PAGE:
At this point in the growing Iraq crisis, I think it is safe to say that European journalists, in comparison with their American counterparts, are much more comfortable putting the words “caliphate,” “sharia” and “decapitated” at the top of their news reports. Soon to come, bold references to the fate of “apostates” and perhaps even “Christians.”
Consider this sprawling headline in The Daily Mail:
ISIS butchers leave ‘roads lined with decapitated police and soldiers’: Battle for Baghdad looms as thousands answer Iraqi government’s call to arms and jihadists bear down on capital
At the same time, journalists are — accurately — stressing the looming clash between Shia and Sunni groups, especially with threats to Shiite holy places. They seem less willing to deal with the truly historic exodus — word carefully chosen — of thousands of Christians and members of other religious minorities who are being forced to flee their ancient centers in Mosul and the Nineveh Plain. Where are they going?
So what is happening now in the mainstream coverage? The second-day Washington Post story is a good place to start. Note, at the very top, that al-Qaeda is back in the picture:
IRBIL, Iraq — Iraq was on the brink of falling apart Thursday as al-Qaeda renegades asserted their authority over Sunni areas in the north, Kurds seized control of the city of Kirkuk and the Shiite-led government appealed for volunteers to help defend its shrinking domain.
The discredited Iraqi army scrambled to recover after the humiliating rout of the past three days, dispatching elite troops to confront the militants in the central town of Samarra and claiming that it had recaptured Tikrit, the home town of the late Iraqi strongman Saddam Hussein, whose regime was toppled by U.S. troops sweeping north from Kuwait in 2003.
But there was no sign that the militant push was being reversed. With the al-Qaeda-inspired Islamic State of Iraq and Syria now sweeping south toward Baghdad, scattering U.S.-trained security forces in its wake, the achievements of America’s eight-year war in Iraq were rapidly being undone. Iraq now seems to be inexorably if unintentionally breaking apart, into Shiite, Sunni and Kurdish enclaves that amount to the de facto partition of the country.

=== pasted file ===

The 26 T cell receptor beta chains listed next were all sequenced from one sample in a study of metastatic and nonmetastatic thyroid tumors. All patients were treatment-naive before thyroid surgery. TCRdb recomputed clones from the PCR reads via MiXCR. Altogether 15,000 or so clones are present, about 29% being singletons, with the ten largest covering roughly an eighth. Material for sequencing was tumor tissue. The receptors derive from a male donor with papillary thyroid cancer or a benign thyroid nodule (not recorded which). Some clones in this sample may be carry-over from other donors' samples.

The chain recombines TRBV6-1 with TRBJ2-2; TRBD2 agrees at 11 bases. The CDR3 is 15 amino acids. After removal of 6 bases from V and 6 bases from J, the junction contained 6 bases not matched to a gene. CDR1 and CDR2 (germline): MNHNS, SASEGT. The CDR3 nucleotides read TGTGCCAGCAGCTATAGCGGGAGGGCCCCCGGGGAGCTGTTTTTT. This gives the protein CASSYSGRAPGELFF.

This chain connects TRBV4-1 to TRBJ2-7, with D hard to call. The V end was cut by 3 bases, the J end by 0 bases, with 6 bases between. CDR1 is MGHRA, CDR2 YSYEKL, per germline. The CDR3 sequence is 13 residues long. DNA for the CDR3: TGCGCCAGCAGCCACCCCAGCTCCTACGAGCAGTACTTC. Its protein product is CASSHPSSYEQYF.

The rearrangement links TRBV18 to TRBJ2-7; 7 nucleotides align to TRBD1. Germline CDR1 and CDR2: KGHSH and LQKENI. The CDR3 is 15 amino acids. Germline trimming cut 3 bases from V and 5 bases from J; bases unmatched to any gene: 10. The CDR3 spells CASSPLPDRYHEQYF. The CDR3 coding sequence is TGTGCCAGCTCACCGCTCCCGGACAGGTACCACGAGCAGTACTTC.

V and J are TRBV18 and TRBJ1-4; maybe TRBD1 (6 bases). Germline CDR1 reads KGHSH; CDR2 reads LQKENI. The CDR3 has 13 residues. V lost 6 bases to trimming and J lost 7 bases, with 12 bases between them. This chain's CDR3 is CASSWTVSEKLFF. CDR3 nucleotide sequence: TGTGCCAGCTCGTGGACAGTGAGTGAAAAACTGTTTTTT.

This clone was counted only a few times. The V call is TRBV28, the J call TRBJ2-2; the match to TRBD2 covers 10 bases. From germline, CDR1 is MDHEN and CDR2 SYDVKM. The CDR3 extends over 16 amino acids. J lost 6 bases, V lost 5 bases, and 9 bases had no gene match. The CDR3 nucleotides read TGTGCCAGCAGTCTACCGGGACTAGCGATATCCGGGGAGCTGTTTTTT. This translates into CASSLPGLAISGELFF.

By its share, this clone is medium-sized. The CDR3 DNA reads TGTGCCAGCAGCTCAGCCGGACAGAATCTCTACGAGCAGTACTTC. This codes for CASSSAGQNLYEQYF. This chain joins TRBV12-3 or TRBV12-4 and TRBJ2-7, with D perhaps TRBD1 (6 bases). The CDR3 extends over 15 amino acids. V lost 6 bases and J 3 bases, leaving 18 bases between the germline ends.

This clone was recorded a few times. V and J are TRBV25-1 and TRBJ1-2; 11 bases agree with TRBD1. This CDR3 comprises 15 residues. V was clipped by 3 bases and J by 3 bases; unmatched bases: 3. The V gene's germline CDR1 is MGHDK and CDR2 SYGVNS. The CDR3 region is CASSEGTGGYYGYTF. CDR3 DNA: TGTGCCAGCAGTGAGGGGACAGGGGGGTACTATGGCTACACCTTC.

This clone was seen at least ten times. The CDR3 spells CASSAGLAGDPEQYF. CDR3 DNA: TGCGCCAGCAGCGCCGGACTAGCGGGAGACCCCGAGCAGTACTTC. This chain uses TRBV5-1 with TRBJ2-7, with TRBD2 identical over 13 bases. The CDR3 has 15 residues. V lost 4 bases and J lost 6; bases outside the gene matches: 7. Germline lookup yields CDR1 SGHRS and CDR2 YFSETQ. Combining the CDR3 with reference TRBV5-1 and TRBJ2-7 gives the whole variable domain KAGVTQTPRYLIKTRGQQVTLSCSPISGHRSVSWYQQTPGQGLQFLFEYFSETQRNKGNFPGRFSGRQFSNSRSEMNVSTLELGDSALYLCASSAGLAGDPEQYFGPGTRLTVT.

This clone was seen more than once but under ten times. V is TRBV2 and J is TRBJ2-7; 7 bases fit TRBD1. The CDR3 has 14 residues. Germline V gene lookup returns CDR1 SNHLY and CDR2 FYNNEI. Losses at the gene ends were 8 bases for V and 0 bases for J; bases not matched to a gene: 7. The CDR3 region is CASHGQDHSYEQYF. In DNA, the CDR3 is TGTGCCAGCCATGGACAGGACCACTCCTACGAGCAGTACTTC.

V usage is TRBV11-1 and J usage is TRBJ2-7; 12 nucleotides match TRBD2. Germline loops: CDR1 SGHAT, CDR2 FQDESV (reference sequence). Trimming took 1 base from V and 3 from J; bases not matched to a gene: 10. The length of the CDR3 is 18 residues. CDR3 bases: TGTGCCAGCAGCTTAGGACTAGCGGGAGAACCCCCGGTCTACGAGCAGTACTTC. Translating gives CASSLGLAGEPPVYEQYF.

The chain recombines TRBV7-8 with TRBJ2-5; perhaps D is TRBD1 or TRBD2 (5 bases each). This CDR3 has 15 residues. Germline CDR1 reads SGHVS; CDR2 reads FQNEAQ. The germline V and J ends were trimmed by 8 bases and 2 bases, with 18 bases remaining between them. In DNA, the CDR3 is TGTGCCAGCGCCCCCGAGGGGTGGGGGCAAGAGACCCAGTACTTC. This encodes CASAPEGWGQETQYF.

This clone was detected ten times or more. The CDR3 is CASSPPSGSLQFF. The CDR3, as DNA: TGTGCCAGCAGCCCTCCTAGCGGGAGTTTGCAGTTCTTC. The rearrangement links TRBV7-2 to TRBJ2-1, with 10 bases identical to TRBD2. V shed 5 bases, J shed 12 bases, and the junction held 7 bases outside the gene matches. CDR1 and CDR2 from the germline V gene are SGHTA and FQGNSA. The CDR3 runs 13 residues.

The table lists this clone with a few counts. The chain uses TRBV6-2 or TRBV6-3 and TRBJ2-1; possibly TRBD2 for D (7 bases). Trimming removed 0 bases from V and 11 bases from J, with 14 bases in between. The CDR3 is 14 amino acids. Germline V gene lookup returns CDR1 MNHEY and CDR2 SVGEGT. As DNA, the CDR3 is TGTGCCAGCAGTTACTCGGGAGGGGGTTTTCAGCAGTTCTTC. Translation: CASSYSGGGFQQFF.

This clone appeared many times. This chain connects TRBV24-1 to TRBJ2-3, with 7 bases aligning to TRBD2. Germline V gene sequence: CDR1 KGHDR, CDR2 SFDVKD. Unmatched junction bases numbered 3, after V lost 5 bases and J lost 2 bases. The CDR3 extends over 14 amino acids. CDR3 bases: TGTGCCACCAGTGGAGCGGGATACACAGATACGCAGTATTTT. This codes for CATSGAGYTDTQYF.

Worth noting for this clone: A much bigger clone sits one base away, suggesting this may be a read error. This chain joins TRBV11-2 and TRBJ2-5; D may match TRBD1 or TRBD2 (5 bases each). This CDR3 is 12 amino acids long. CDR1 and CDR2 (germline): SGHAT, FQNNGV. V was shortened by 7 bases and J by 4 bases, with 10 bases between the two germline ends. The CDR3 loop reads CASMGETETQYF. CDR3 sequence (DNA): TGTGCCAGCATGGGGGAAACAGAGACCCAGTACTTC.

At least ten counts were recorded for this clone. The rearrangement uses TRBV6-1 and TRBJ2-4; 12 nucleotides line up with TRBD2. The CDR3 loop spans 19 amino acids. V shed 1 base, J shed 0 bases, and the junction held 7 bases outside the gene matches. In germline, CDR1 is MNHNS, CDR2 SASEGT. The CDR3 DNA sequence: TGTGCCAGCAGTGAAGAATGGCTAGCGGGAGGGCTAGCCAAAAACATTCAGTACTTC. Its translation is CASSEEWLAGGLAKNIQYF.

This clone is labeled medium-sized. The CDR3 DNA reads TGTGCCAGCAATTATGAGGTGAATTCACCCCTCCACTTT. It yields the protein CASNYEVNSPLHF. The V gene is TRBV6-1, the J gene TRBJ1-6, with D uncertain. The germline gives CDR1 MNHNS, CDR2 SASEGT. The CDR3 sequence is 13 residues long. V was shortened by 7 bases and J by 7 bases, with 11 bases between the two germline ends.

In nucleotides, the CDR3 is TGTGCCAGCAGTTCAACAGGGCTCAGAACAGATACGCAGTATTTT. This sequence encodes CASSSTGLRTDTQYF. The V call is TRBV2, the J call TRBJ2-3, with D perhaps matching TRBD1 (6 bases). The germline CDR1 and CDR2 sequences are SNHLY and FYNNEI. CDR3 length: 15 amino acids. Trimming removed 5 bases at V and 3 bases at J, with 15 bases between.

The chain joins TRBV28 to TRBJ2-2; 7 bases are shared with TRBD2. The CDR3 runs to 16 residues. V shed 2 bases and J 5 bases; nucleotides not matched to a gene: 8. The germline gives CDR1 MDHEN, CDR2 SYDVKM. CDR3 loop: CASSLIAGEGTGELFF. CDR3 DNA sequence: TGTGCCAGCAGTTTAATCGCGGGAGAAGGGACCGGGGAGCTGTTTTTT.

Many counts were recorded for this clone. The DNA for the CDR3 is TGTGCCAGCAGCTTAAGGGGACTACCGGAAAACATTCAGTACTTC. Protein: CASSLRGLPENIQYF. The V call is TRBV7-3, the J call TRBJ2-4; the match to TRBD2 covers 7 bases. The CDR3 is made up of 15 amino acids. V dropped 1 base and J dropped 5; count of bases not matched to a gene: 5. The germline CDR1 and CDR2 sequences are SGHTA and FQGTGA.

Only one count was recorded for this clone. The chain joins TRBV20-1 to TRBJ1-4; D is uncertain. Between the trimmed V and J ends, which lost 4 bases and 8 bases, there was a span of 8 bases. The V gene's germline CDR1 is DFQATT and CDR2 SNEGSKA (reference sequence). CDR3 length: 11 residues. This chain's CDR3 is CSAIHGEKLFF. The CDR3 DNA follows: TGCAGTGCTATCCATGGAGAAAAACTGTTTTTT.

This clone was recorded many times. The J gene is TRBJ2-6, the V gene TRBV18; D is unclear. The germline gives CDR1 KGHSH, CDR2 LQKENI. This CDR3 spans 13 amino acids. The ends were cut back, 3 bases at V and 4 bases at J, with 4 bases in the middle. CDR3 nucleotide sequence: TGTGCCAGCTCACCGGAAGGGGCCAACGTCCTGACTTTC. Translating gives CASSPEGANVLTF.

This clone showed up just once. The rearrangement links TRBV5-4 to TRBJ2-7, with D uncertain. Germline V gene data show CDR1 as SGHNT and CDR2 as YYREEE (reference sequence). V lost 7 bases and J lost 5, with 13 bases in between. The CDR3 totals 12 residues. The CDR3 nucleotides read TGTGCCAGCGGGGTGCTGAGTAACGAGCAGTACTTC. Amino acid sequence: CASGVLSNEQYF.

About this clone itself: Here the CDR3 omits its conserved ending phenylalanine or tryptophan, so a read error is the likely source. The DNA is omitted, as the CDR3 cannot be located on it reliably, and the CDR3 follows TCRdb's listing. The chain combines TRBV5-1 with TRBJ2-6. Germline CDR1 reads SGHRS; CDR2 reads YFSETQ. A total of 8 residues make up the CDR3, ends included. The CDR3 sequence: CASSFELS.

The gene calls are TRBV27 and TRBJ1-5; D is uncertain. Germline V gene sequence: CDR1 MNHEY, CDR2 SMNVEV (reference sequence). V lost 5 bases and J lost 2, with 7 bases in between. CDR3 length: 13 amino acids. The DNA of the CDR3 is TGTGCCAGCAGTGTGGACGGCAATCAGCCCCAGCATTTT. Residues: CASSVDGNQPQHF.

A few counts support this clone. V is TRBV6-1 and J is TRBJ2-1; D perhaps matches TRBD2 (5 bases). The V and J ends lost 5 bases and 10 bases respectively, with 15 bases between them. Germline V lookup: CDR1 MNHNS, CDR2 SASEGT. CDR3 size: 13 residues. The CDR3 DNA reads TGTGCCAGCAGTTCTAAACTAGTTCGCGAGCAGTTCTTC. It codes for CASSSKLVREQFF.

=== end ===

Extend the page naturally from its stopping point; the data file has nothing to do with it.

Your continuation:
So, essentially, are the Kurds now the keepers of the region’s “safe” zone? What does Turkey have to say about that?
The most sobering details in this Post report have been placed way down in the text, as opposed to being featured in bold headlines backed with links to horrifying video reports.
Meanwhile in Mosul, one of Iraq’s most important cities, ISIS set about asserting its control, issuing an 11-point charter spelling out the creation of an Islamic state along with new laws, punishments and incentives. Alcohol, cigarettes and drugs are outlawed, citizens will henceforth be required to pray five times a day, thieves will have their hands amputated and women must stay indoors except in cases of emergency, the charter said.
“To those of you who ask, who are you? The answer: We are the soldiers of the Islamic State of Iraq and Syria … who took it upon ourselves to bring back the glory of the Islamic Caliphate and turn back injustice and indignity,” the charter announced.
It also struck a conciliatory note, telling citizens that those who embraced its vision would be forgiven. “Whoever hated us yesterday is safe, unless he rejects, fights or abandons Islam,” the charter said. Those who oppose their new rulers, however, will be “killed, crucified or have their hands and feet cut off,” it added.
In other words, these kinds of details were — in previous days — elements of “conservative” and “religious” media reports. Now they are creeping into the lower reaches of mainstream American reports.
It’s clear that the mainstream scribes are trying to figure out how to describe ISIS, working with the assumption — accurate — that the radical fringes of Islam in Syria and Iraq have not been getting in-depth mainstream coverage on this side of the pond. Thus, we have a massive ISIS explainer from CNN, under the headline, “ISIS: The first terror group to build an Islamic state?”
This piece is very strong on history and is essential reading, if for that reason alone. Consider this:
In 2006, al Qaeda in Iraq — under the ruthless leadership of Abu Musab al-Zarqawi — embarked on seemingly arbitrary and brutal treatment of civilians as it tried to ignite a sectarian war against the majority Shia community.
It came close to succeeding, especially after the bombing of the Al-Askariya Mosque, an important Shia shrine in Samarra, which sparked retaliatory attacks.
But the killing of al-Zarqawi by American forces, the vicious treatment of civilians and the emergence of the Sahwa (Awakening) Fronts under moderate Sunni tribal leaders nearly destroyed the group.
Nearly, but not quite. When U.S. forces left Iraq, they took much of their intelligence-gathering expertise with them. Iraqi officials began to speak of a “third generation” of al Qaeda in Iraq.
Please help us survey the waves of coverage in the next few days. The key: Has anyone dedicated ink and journalistic manpower to finding out what is happening on the roads north from Mosul? I am seeing next to nothing, in terms of facts. Yes, I am — as an Eastern Orthodox Christians — especially concerned about this angle of this regional tragedy. I admit that up front.